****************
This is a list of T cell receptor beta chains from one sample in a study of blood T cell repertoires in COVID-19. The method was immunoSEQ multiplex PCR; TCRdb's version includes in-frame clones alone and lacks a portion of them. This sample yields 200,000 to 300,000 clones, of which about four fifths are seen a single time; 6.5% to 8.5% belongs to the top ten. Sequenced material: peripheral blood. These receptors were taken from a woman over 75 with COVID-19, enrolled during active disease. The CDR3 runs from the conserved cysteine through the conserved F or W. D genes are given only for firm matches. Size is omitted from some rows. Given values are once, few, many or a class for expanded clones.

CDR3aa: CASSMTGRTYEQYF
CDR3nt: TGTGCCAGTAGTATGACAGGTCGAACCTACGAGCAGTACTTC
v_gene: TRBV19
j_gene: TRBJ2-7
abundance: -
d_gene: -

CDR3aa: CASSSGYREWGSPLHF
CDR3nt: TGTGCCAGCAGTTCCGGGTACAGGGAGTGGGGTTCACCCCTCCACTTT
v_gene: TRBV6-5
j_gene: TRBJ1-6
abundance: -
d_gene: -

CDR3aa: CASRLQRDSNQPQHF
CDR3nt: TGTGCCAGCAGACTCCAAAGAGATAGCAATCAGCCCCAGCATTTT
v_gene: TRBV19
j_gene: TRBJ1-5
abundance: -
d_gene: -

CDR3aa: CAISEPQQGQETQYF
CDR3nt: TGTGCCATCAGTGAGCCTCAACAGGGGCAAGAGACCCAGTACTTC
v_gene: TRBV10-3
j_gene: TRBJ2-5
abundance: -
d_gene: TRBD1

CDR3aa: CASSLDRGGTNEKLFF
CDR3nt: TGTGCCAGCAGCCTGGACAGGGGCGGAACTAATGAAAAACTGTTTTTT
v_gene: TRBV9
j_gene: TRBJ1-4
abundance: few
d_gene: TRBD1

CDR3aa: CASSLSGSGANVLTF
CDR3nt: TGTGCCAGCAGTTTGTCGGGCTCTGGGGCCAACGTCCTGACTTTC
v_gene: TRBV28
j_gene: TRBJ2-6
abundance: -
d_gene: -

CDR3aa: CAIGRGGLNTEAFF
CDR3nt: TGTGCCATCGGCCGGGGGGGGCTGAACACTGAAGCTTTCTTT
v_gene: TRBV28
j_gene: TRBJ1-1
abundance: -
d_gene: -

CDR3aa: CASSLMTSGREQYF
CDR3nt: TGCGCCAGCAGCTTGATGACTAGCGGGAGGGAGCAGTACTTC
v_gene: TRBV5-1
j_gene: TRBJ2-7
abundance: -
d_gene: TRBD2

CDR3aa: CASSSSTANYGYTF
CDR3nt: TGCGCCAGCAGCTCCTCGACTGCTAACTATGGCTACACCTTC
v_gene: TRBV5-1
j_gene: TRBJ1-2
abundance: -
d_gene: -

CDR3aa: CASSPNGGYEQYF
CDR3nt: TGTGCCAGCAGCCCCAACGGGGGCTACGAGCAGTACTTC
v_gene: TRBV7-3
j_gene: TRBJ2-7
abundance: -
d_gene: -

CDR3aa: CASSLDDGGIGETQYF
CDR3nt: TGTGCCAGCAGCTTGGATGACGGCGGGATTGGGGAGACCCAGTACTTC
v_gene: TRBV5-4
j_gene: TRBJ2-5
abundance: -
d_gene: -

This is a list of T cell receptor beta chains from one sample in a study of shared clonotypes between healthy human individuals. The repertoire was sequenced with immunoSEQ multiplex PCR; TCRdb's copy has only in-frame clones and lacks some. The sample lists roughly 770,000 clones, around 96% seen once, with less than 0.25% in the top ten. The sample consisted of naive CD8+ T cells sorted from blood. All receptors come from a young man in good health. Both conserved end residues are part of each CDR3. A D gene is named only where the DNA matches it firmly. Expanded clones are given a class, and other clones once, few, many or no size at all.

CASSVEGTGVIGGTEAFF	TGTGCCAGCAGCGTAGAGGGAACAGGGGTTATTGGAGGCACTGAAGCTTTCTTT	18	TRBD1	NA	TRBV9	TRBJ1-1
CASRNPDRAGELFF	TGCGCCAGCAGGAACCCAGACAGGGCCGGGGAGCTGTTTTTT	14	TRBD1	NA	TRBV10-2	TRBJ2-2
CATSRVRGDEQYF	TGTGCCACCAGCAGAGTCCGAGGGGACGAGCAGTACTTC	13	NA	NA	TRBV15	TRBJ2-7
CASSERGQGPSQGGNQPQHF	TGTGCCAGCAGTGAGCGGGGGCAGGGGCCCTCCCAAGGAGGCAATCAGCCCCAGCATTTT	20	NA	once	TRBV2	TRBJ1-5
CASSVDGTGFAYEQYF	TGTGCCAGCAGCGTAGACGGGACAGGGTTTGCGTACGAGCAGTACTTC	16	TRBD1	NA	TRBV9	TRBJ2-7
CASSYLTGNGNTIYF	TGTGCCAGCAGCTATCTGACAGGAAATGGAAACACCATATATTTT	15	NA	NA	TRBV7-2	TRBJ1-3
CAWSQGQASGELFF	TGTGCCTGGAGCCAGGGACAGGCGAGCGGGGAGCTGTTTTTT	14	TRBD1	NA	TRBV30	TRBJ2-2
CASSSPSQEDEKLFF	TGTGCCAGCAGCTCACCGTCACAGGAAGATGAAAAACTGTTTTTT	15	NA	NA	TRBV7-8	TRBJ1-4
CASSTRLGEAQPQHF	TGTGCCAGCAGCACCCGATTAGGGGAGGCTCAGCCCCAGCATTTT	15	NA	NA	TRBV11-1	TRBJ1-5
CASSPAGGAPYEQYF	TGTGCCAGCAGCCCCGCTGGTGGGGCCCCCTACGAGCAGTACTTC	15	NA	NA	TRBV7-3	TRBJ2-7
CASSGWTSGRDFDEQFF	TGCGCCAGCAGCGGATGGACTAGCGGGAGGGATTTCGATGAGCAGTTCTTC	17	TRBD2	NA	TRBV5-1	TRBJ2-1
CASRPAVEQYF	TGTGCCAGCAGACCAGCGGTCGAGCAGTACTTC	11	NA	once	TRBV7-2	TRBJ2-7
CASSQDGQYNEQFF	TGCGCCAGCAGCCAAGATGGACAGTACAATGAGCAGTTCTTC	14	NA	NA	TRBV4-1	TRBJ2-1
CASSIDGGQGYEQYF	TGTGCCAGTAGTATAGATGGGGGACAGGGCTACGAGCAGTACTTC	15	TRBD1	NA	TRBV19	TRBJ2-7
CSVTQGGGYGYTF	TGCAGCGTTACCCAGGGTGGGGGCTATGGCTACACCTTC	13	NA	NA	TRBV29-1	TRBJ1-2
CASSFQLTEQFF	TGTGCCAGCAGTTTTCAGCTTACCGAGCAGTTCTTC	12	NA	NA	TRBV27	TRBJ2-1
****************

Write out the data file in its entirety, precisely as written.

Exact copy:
This is a list of T cell receptor beta chains from one sample in a study of blood T cell repertoires in COVID-19. The method was immunoSEQ multiplex PCR; TCRdb's version includes in-frame clones alone and lacks a portion of them. This sample yields 200,000 to 300,000 clones, of which about four fifths are seen a single time; 6.5% to 8.5% belongs to the top ten. Sequenced material: peripheral blood. These receptors were taken from a woman over 75 with COVID-19, enrolled during active disease. The CDR3 runs from the conserved cysteine through the conserved F or W. D genes are given only for firm matches. Size is omitted from some rows. Given values are once, few, many or a class for expanded clones.

CDR3aa: CASSMTGRTYEQYF
CDR3nt: TGTGCCAGTAGTATGACAGGTCGAACCTACGAGCAGTACTTC
v_gene: TRBV19
j_gene: TRBJ2-7
abundance: -
d_gene: -

CDR3aa: CASSSGYREWGSPLHF
CDR3nt: TGTGCCAGCAGTTCCGGGTACAGGGAGTGGGGTTCACCCCTCCACTTT
v_gene: TRBV6-5
j_gene: TRBJ1-6
abundance: -
d_gene: -

CDR3aa: CASRLQRDSNQPQHF
CDR3nt: TGTGCCAGCAGACTCCAAAGAGATAGCAATCAGCCCCAGCATTTT
v_gene: TRBV19
j_gene: TRBJ1-5
abundance: -
d_gene: -

CDR3aa: CAISEPQQGQETQYF
CDR3nt: TGTGCCATCAGTGAGCCTCAACAGGGGCAAGAGACCCAGTACTTC
v_gene: TRBV10-3
j_gene: TRBJ2-5
abundance: -
d_gene: TRBD1

CDR3aa: CASSLDRGGTNEKLFF
CDR3nt: TGTGCCAGCAGCCTGGACAGGGGCGGAACTAATGAAAAACTGTTTTTT
v_gene: TRBV9
j_gene: TRBJ1-4
abundance: few
d_gene: TRBD1

CDR3aa: CASSLSGSGANVLTF
CDR3nt: TGTGCCAGCAGTTTGTCGGGCTCTGGGGCCAACGTCCTGACTTTC
v_gene: TRBV28
j_gene: TRBJ2-6
abundance: -
d_gene: -

CDR3aa: CAIGRGGLNTEAFF
CDR3nt: TGTGCCATCGGCCGGGGGGGGCTGAACACTGAAGCTTTCTTT
v_gene: TRBV28
j_gene: TRBJ1-1
abundance: -
d_gene: -

CDR3aa: CASSLMTSGREQYF
CDR3nt: TGCGCCAGCAGCTTGATGACTAGCGGGAGGGAGCAGTACTTC
v_gene: TRBV5-1
j_gene: TRBJ2-7
abundance: -
d_gene: TRBD2

CDR3aa: CASSSSTANYGYTF
CDR3nt: TGCGCCAGCAGCTCCTCGACTGCTAACTATGGCTACACCTTC
v_gene: TRBV5-1
j_gene: TRBJ1-2
abundance: -
d_gene: -

CDR3aa: CASSPNGGYEQYF
CDR3nt: TGTGCCAGCAGCCCCAACGGGGGCTACGAGCAGTACTTC
v_gene: TRBV7-3
j_gene: TRBJ2-7
abundance: -
d_gene: -

CDR3aa: CASSLDDGGIGETQYF
CDR3nt: TGTGCCAGCAGCTTGGATGACGGCGGGATTGGGGAGACCCAGTACTTC
v_gene: TRBV5-4
j_gene: TRBJ2-5
abundance: -
d_gene: -

This is a list of T cell receptor beta chains from one sample in a study of shared clonotypes between healthy human individuals. The repertoire was sequenced with immunoSEQ multiplex PCR; TCRdb's copy has only in-frame clones and lacks some. The sample lists roughly 770,000 clones, around 96% seen once, with less than 0.25% in the top ten. The sample consisted of naive CD8+ T cells sorted from blood. All receptors come from a young man in good health. Both conserved end residues are part of each CDR3. A D gene is named only where the DNA matches it firmly. Expanded clones are given a class, and other clones once, few, many or no size at all.

CASSVEGTGVIGGTEAFF	TGTGCCAGCAGCGTAGAGGGAACAGGGGTTATTGGAGGCACTGAAGCTTTCTTT	18	TRBD1	NA	TRBV9	TRBJ1-1
CASRNPDRAGELFF	TGCGCCAGCAGGAACCCAGACAGGGCCGGGGAGCTGTTTTTT	14	TRBD1	NA	TRBV10-2	TRBJ2-2
CATSRVRGDEQYF	TGTGCCACCAGCAGAGTCCGAGGGGACGAGCAGTACTTC	13	NA	NA	TRBV15	TRBJ2-7
CASSERGQGPSQGGNQPQHF	TGTGCCAGCAGTGAGCGGGGGCAGGGGCCCTCCCAAGGAGGCAATCAGCCCCAGCATTTT	20	NA	once	TRBV2	TRBJ1-5
CASSVDGTGFAYEQYF	TGTGCCAGCAGCGTAGACGGGACAGGGTTTGCGTACGAGCAGTACTTC	16	TRBD1	NA	TRBV9	TRBJ2-7
CASSYLTGNGNTIYF	TGTGCCAGCAGCTATCTGACAGGAAATGGAAACACCATATATTTT	15	NA	NA	TRBV7-2	TRBJ1-3
CAWSQGQASGELFF	TGTGCCTGGAGCCAGGGACAGGCGAGCGGGGAGCTGTTTTTT	14	TRBD1	NA	TRBV30	TRBJ2-2
CASSSPSQEDEKLFF	TGTGCCAGCAGCTCACCGTCACAGGAAGATGAAAAACTGTTTTTT	15	NA	NA	TRBV7-8	TRBJ1-4
CASSTRLGEAQPQHF	TGTGCCAGCAGCACCCGATTAGGGGAGGCTCAGCCCCAGCATTTT	15	NA	NA	TRBV11-1	TRBJ1-5
CASSPAGGAPYEQYF	TGTGCCAGCAGCCCCGCTGGTGGGGCCCCCTACGAGCAGTACTTC	15	NA	NA	TRBV7-3	TRBJ2-7
CASSGWTSGRDFDEQFF	TGCGCCAGCAGCGGATGGACTAGCGGGAGGGATTTCGATGAGCAGTTCTTC	17	TRBD2	NA	TRBV5-1	TRBJ2-1
CASRPAVEQYF	TGTGCCAGCAGACCAGCGGTCGAGCAGTACTTC	11	NA	once	TRBV7-2	TRBJ2-7
CASSQDGQYNEQFF	TGCGCCAGCAGCCAAGATGGACAGTACAATGAGCAGTTCTTC	14	NA	NA	TRBV4-1	TRBJ2-1
CASSIDGGQGYEQYF	TGTGCCAGTAGTATAGATGGGGGACAGGGCTACGAGCAGTACTTC	15	TRBD1	NA	TRBV19	TRBJ2-7
CSVTQGGGYGYTF	TGCAGCGTTACCCAGGGTGGGGGCTATGGCTACACCTTC	13	NA	NA	TRBV29-1	TRBJ1-2
CASSFQLTEQFF	TGTGCCAGCAGTTTTCAGCTTACCGAGCAGTTCTTC	12	NA	NA	TRBV27	TRBJ2-1